• In most graduate programs the examining committee meets in camera to evaluate the student's performance in all aspects of the exam and renders one of the following decisions:

Unconditional Pass
Conditional Pass

  • If the student is given a conditional pass:
  • the student may be required, for example, to successfully complete a course or write a paper in an area in which the committee finds the student needs additional knowledge
  • the additional academic requirements are to be provided to the student in writing by the examination committee and include expected standards of achievement and times for completion

Adjournment

  • specify the conditions under which the examination is adjourned
  • procedures for continuing the examination are to be specified in writing by the examining committee (most programs allow a student one examination adjournment or retake, provided the student has the opportunity to complete the examination within the first 36 months of his/her program)

Failure

  • outline the procedure to be followed if a student fails the examination.
  • the student is to be informed in writing by the examination committee of the failure and be provided with the conditions relating to a repeat or a continued examination, if any
  • if the student is allowed to repeat the examination, the student is to be informed immediately after the examination.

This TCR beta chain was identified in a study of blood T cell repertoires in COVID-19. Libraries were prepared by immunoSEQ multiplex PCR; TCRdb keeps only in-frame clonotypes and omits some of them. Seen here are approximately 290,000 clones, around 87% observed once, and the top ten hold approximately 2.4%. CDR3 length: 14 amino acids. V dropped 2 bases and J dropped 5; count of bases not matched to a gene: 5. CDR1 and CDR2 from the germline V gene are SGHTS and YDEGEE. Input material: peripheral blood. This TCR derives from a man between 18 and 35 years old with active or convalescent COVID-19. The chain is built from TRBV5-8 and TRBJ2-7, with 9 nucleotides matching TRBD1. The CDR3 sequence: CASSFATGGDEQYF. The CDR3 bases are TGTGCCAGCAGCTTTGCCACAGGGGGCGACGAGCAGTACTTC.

• conditions for repeating the examination are to be clearly stated, including the time frame, potential dates, nature of the re-examination, consequences of a second failure, etc.
  • the examination committee membership usually remains unchanged for the subsequent examination.

Feedback

  • The assessment and reasons for the decision reached by the examination committee are to be documented and provided to the student in sufficient detail to allow the student to understand the decision, including identifying strengths and weaknesses.
  • Some graduate programs have developed a standard form for the committee chair to complete following the examination to help maintain a thorough and consistent record of the programs comprehensive examinations.
  • In the case of oral examinations, the student should be given feedback on presentation, logic flow, ability to answer questions and clarity.

Other desirable features to consider

  • the student's supervisory committee meets to confirm the student's readiness for the examination
  • the student's peer group and supervisor may have a "dry-run" to help prepare the student
  • if the oral examination is a retake, videotape the examination
  • allow the student to select a faculty member to act as a neutral observer
  • have one or two faculty members serve as neutral chairs for a graduate program (e.g. graduate advisor, department head)
  • student's supervisor or supervisory committee member not chair the exam
  • have an "outside" examining committee member
  • have the oral examination open to other faculty members